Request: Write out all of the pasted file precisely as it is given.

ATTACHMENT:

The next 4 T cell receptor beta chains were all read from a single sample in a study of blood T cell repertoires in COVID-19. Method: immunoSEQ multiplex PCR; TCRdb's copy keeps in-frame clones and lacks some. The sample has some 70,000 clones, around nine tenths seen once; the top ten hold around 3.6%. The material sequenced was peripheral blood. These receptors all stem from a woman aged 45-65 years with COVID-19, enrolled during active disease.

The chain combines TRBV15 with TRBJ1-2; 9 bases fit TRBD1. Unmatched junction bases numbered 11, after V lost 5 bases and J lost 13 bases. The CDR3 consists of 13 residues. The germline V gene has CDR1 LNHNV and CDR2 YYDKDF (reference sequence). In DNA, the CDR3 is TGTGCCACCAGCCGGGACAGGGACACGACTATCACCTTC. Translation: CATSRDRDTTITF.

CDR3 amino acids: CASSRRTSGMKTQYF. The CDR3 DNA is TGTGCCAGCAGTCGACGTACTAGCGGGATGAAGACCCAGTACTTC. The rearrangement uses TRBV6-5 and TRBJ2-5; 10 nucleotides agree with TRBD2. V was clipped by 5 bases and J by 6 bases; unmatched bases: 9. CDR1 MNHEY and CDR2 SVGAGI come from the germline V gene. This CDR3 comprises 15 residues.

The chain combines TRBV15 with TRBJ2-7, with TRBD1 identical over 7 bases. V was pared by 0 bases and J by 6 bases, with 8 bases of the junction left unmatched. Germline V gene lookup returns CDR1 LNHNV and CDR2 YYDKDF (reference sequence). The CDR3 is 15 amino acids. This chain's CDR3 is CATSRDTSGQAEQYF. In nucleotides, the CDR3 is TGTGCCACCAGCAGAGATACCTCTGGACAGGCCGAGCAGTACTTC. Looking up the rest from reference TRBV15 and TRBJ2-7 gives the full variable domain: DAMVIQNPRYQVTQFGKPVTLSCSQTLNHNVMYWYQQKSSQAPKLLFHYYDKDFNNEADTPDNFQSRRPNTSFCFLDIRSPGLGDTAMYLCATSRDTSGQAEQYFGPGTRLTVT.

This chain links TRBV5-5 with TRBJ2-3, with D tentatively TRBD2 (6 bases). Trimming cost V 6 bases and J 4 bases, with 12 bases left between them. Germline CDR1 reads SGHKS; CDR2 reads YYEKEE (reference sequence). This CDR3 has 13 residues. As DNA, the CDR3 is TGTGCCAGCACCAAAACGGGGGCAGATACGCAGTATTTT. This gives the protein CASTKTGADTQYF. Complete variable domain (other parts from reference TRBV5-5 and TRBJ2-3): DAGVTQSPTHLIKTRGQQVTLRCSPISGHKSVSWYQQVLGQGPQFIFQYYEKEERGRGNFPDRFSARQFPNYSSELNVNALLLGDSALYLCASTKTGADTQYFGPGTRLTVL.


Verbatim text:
The next 4 T cell receptor beta chains were all read from a single sample in a study of blood T cell repertoires in COVID-19. Method: immunoSEQ multiplex PCR; TCRdb's copy keeps in-frame clones and lacks some. The sample has some 70,000 clones, around nine tenths seen once; the top ten hold around 3.6%. The material sequenced was peripheral blood. These receptors all stem from a woman aged 45-65 years with COVID-19, enrolled during active disease.

The chain combines TRBV15 with TRBJ1-2; 9 bases fit TRBD1. Unmatched junction bases numbered 11, after V lost 5 bases and J lost 13 bases. The CDR3 consists of 13 residues. The germline V gene has CDR1 LNHNV and CDR2 YYDKDF (reference sequence). In DNA, the CDR3 is TGTGCCACCAGCCGGGACAGGGACACGACTATCACCTTC. Translation: CATSRDRDTTITF.

CDR3 amino acids: CASSRRTSGMKTQYF. The CDR3 DNA is TGTGCCAGCAGTCGACGTACTAGCGGGATGAAGACCCAGTACTTC. The rearrangement uses TRBV6-5 and TRBJ2-5; 10 nucleotides agree with TRBD2. V was clipped by 5 bases and J by 6 bases; unmatched bases: 9. CDR1 MNHEY and CDR2 SVGAGI come from the germline V gene. This CDR3 comprises 15 residues.

The chain combines TRBV15 with TRBJ2-7, with TRBD1 identical over 7 bases. V was pared by 0 bases and J by 6 bases, with 8 bases of the junction left unmatched. Germline V gene lookup returns CDR1 LNHNV and CDR2 YYDKDF (reference sequence). The CDR3 is 15 amino acids. This chain's CDR3 is CATSRDTSGQAEQYF. In nucleotides, the CDR3 is TGTGCCACCAGCAGAGATACCTCTGGACAGGCCGAGCAGTACTTC. Looking up the rest from reference TRBV15 and TRBJ2-7 gives the full variable domain: DAMVIQNPRYQVTQFGKPVTLSCSQTLNHNVMYWYQQKSSQAPKLLFHYYDKDFNNEADTPDNFQSRRPNTSFCFLDIRSPGLGDTAMYLCATSRDTSGQAEQYFGPGTRLTVT.

This chain links TRBV5-5 with TRBJ2-3, with D tentatively TRBD2 (6 bases). Trimming cost V 6 bases and J 4 bases, with 12 bases left between them. Germline CDR1 reads SGHKS; CDR2 reads YYEKEE (reference sequence). This CDR3 has 13 residues. As DNA, the CDR3 is TGTGCCAGCACCAAAACGGGGGCAGATACGCAGTATTTT. This gives the protein CASTKTGADTQYF. Complete variable domain (other parts from reference TRBV5-5 and TRBJ2-3): DAGVTQSPTHLIKTRGQQVTLRCSPISGHKSVSWYQQVLGQGPQFIFQYYEKEERGRGNFPDRFSARQFPNYSSELNVNALLLGDSALYLCASTKTGADTQYFGPGTRLTVL.